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ECE3829 Class Examples: Binary to BCD Converter

1. Binary Coded Decimal (BCD) number system

You should now be familiar with the Binary, Decimal and Hexadecimal Number System. If we view single digit values for hex, the numbers 0 F, they represent the values 0 - 15 in decimal. Often, we wish to use a binary equivalent of the decimal system. This system is called Binary Coded Decimal or BCD. Each decimal digit 0~9 is represented by 4 binary bits 0000 to 1001. In BCD number system, the binary patterns 1010 through 1111 do not represent valid BCD numbers, and cannot be used. For example, a decimal number 26410 can be represented as BCD numbers 001001100100BCD.

To convert from BCD to decimal, simply reverse the process as an example below:

As you can see, BCD number system is designed for the convenience of showing decimal number using binary data.

2. Binary to BCD Converter

We will design a combinational circuit to convert an 8-bit binary number to 12-bit BCD. Why 12-bit for the BCD? The 8-bit binary number can present an integer from 0 to 255. Therefore, we need 3 decimal digits. As we see from Section 1, each decimal digit is represented by a 4-bit BCD. Therefore, we need 3*4 = 12-bit BCD. The BCD number is particularly useful when we try to display numbers in decimal format. A binary to BCD converter will be used frequently in our future labs to display numbers. After all, people are so used to the decimal number format. We begin to design the binary to BCD convert by introducin g the shift and add-3 algorithm. 1. Shift the binary number left one bit. 2. If 8 shifts have taken place, the BCD number is in the Hundreds, Tens, and Units column. 3. If the binary value in any of the BCD columns is 5 or greater, add 3 to that value in that BCD column. 4. Go to 1. 1

For example, lets convert FF (11111111) into BCD format by using the above algorithm.

Below is the truth table for the add-3 module:

In Verilog, we can also simply list the truth table and the synthesis tool will analyze and implement it in an optimized form. Here is a Verilog module for this truth table.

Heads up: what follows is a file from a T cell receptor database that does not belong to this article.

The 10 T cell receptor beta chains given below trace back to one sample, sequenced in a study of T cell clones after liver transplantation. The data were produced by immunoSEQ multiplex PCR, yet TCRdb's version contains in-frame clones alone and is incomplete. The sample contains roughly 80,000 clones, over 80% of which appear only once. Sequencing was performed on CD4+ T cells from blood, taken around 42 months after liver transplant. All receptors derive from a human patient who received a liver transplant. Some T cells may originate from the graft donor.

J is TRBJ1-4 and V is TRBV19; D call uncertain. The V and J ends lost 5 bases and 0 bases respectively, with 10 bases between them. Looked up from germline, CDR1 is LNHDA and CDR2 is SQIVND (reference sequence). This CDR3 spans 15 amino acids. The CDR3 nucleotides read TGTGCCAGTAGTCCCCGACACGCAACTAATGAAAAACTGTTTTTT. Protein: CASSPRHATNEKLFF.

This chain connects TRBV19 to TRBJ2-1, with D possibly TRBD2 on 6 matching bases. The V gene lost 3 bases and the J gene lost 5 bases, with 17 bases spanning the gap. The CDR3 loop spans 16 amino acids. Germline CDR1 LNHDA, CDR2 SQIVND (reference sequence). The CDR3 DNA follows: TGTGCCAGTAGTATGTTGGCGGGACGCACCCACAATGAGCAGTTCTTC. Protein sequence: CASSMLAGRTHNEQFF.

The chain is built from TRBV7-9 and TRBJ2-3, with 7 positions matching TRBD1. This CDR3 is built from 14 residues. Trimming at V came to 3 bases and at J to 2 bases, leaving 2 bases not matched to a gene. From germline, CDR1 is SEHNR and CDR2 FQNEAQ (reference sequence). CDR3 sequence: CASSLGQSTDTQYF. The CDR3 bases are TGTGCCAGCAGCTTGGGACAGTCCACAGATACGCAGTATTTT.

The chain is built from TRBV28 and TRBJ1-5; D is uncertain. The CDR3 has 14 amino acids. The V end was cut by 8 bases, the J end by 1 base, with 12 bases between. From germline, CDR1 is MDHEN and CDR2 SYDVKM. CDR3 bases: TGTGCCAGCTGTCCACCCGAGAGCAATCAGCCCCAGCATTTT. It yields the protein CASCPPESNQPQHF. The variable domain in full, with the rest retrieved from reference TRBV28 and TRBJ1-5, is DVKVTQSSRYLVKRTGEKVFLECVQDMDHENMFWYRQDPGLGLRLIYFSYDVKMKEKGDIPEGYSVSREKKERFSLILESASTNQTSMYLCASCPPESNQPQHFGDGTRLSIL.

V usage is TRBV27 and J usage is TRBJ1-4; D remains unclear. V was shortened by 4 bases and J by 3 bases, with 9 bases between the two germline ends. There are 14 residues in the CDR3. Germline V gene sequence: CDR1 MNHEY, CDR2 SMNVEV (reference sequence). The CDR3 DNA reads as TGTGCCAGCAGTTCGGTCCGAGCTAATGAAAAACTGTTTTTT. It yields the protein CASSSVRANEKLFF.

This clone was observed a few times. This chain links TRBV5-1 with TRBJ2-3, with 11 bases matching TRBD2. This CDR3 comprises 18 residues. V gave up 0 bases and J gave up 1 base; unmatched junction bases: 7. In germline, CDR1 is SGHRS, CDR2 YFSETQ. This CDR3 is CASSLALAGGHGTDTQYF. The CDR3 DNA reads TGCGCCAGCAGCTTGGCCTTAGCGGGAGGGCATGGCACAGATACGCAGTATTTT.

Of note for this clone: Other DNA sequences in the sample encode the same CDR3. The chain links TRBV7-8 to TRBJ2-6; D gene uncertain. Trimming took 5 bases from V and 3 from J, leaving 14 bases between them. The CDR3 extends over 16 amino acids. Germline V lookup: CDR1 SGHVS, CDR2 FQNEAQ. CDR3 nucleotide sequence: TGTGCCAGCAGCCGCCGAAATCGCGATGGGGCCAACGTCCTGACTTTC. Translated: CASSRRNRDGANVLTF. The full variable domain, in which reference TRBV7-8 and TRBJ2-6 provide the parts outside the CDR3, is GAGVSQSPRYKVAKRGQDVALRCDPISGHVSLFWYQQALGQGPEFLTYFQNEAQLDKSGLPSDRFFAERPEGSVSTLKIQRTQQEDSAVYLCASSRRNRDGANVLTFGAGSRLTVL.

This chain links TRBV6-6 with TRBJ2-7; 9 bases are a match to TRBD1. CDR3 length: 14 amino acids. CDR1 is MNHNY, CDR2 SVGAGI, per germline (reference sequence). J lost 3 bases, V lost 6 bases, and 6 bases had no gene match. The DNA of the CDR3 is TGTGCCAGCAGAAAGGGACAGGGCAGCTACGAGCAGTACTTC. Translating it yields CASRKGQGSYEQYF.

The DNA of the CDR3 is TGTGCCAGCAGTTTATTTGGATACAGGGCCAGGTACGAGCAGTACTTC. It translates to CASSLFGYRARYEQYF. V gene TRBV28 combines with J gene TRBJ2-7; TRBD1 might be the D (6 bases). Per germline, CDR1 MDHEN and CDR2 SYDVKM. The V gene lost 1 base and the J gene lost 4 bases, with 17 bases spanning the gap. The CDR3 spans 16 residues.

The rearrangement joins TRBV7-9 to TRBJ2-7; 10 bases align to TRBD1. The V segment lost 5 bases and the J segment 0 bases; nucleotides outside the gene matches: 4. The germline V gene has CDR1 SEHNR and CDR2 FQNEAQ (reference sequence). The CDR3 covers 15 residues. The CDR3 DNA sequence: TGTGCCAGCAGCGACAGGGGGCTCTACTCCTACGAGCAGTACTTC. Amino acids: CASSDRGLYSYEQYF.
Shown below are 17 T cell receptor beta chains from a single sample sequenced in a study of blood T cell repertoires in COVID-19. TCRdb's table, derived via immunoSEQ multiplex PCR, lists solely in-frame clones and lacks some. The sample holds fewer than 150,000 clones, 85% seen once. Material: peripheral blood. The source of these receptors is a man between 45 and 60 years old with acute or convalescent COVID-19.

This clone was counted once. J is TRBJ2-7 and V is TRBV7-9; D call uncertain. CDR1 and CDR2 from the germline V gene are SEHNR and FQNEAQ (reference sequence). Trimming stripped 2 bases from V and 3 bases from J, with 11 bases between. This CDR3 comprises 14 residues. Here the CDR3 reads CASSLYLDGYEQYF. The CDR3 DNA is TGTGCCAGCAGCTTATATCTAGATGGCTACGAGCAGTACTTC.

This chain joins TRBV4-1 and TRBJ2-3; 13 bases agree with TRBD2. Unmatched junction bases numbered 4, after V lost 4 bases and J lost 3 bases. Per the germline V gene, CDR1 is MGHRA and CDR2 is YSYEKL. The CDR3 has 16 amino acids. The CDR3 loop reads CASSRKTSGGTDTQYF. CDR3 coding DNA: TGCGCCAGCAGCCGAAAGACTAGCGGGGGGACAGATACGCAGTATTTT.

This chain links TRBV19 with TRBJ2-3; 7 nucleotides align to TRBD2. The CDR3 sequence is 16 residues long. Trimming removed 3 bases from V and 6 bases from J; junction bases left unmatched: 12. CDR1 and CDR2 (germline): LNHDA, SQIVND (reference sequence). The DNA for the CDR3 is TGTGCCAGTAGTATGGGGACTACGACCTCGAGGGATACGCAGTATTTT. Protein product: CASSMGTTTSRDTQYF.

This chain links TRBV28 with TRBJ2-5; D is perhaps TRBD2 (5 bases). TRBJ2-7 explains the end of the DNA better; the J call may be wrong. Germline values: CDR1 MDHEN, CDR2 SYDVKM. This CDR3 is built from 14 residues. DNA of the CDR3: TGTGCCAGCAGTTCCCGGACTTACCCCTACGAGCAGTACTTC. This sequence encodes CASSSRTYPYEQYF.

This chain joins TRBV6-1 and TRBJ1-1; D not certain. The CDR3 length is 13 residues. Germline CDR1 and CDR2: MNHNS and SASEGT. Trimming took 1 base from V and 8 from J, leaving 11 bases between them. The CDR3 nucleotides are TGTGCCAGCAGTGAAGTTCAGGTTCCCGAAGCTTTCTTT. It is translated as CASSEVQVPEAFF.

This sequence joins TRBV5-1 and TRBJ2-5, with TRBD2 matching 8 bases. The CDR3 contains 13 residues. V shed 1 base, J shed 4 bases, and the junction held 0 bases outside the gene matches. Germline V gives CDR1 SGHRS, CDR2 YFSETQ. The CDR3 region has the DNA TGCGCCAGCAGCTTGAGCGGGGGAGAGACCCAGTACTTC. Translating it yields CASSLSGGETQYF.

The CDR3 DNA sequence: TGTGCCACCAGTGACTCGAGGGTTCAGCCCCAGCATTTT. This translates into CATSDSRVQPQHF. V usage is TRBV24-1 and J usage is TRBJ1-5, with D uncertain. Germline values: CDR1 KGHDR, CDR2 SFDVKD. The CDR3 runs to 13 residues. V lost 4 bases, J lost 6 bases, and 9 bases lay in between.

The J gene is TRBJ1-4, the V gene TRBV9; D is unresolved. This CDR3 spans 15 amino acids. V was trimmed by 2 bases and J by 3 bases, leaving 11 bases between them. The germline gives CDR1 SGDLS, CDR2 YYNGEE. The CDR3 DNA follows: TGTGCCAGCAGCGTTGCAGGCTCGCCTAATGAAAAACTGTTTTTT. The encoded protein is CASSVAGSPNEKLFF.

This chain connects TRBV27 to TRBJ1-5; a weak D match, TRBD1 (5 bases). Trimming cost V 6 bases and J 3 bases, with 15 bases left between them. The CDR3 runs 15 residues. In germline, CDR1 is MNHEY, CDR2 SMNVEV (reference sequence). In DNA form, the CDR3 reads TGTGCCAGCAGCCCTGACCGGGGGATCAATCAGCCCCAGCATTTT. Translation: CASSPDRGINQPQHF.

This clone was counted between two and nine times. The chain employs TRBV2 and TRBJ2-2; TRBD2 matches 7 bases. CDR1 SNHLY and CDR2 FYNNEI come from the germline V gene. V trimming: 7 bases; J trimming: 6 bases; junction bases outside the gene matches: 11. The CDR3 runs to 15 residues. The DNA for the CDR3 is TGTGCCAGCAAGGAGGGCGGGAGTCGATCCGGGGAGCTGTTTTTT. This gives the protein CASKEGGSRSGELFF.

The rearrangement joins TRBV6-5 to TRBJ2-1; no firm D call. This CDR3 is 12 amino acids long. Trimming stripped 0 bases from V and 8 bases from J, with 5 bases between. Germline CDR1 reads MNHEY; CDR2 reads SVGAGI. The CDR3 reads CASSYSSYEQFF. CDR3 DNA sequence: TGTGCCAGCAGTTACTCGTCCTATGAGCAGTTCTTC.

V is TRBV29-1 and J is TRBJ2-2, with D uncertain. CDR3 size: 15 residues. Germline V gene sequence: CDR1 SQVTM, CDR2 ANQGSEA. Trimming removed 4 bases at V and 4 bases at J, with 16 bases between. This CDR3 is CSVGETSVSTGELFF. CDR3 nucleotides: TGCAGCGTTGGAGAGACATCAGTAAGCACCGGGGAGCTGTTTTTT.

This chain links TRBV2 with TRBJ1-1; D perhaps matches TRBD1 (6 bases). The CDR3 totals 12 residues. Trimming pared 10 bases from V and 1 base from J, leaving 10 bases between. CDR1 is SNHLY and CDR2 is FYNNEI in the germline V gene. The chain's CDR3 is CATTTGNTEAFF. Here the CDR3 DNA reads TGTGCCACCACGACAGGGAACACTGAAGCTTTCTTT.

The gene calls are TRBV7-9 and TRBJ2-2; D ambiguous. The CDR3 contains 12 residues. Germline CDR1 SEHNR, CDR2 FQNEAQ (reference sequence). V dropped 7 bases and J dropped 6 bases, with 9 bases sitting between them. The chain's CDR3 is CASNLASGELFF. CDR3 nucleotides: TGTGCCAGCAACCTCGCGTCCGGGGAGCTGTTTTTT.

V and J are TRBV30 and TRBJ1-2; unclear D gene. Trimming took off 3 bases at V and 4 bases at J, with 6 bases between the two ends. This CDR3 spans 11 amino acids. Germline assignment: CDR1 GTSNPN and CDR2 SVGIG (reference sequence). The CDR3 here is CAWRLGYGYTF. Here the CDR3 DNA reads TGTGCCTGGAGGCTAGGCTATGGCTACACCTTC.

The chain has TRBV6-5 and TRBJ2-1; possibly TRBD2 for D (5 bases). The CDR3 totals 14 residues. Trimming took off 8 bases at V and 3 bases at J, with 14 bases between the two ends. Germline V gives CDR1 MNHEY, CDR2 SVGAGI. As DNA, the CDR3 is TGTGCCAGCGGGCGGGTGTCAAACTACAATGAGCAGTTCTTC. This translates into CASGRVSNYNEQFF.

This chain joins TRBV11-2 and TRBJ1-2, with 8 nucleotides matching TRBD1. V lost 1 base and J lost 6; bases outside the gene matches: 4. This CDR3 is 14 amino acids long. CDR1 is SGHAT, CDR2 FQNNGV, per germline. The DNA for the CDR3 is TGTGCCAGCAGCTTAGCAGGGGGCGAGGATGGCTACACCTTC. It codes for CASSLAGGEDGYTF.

module add3(in,out); input [3:0] in; output [3:0] out; reg [3:0] out; always @ (in) case (in) 4'b0000: out 4'b0001: out 4'b0010: out 4'b0011: out 4'b0100: out 4'b0101: out 4'b0110: out 4'b0111: out 4'b1000: out 4'b1001: out default: out endcase endmodule

<= <= <= <= <= <= <= <= <= <= <=

4'b0000; 4'b0001; 4'b0010; 4'b0011; 4'b0100; 4'b1000; 4'b1001; 4'b1010; 4'b1011; 4'b1100; 4'b0000;

The block diagram of the binary-to-BCD converter module is shown here.

It consists of 7 add-3 components. To skip all the details, here is a structural Verilog module corresponding to the logic diagram.
module binary_to_BCD(A,ONES,TENS,HUNDREDS); input [7:0] A; output [3:0] ONES, TENS; output [1:0] HUNDREDS; wire [3:0] c1,c2,c3,c4,c5,c6,c7; wire [3:0] d1,d2,d3,d4,d5,d6,d7; assign d1 = {1'b0,A[7:5]}; assign d2 = {c1[2:0],A[4]}; assign d3 = {c2[2:0],A[3]}; assign d4 = {c3[2:0],A[2]}; assign d5 = {c4[2:0],A[1]}; assign d6 = {1'b0,c1[3],c2[3],c3[3]}; assign d7 = {c6[2:0],c4[3]}; add3 m1(d1,c1); add3 m2(d2,c2); add3 m3(d3,c3); add3 m4(d4,c4); add3 m5(d5,c5); add3 m6(d6,c6); add3 m7(d7,c7); assign ONES = {c5[2:0],A[0]}; assign TENS = {c7[2:0],c5[3]}; assign HUNDREDS = {c6[3],c7[3]}; endmodule

3. Model Binary to BCD Converter in a Different Way

module B_BCD ( ena, binary, bcd ); parameter B_SIZE = 11; input binary, ena; output bcd; wire ena; wire [B_SIZE-1 : 0] binary; reg [B_SIZE-1 : 0] bin; reg [B_SIZE+3 : 0] bcd; reg [B_SIZE+3: 0] result; always@( binary or ena ) begin bin = binary; result = 0; if ( ena == 0 ) bcd <= 0; else 4

begin repeat ( B_SIZE-1 ) begin result[0] = bin[B_SIZE-1]; if ( result[3 : 0] > 4 ) result[3 : 0] = result[3 : 0] + 4'd3; if ( result[7 : 4] > 4 ) result[7 : 4] = result[7 : 4] + 4'd3; if ( result[11 : 8] > 4 ) result[11 : 8] = result[11 : 8] + 4'd3; result = result << 1; bin = bin << 1; end result[0] = bin[B_SIZE-1]; bcd <= result; end end endmodule

4. The top level module also includes the LED display diver
module top ( input [7:0] A, input clk, output [3:0] an, output [6:0] disp, output dp ); wire [3:0] ones, tens; 5

wire [3:0] hundreds; wire [3:0] y; B_BCD fsm hex7seg bcd_inst (1'b1, {3'b0,A}, {hundreds, tens, ones}); fsm_inst (clk, ones, tens, hundreds, 4'b0, an, y, dp); hex_inst (y, disp);


5. .ucf file for demonstration

NET "clk" LOC = "V10" ;

NET "A[0]" LOC = "T10"; NET "A[1]" LOC = "T9"; NET "A[2]" LOC = "V9"; NET "A[3]" LOC = "M8"; NET "A[4]" LOC = "N8"; NET "A[5]" LOC = "U8"; NET "A[6]" LOC = "V8"; NET "A[7]" LOC = "T5";

NET "an[3]" LOC = "P17" ; NET "an[2]" LOC = "P18" ; NET "an[1]" LOC = "N15" ; NET "an[0]" LOC = "N16" ; NET "disp[6]" LOC = "T17" ; NET "disp[5]" LOC = "T18" ; NET "disp[4]" LOC = "U17" ; NET "disp[3]" LOC = "U18" ; NET "disp[2]" LOC = "M14" ; NET "disp[1]" LOC = "N14" ; NET "disp[0]" LOC = "L14" ; NET "dp" LOC = "M13";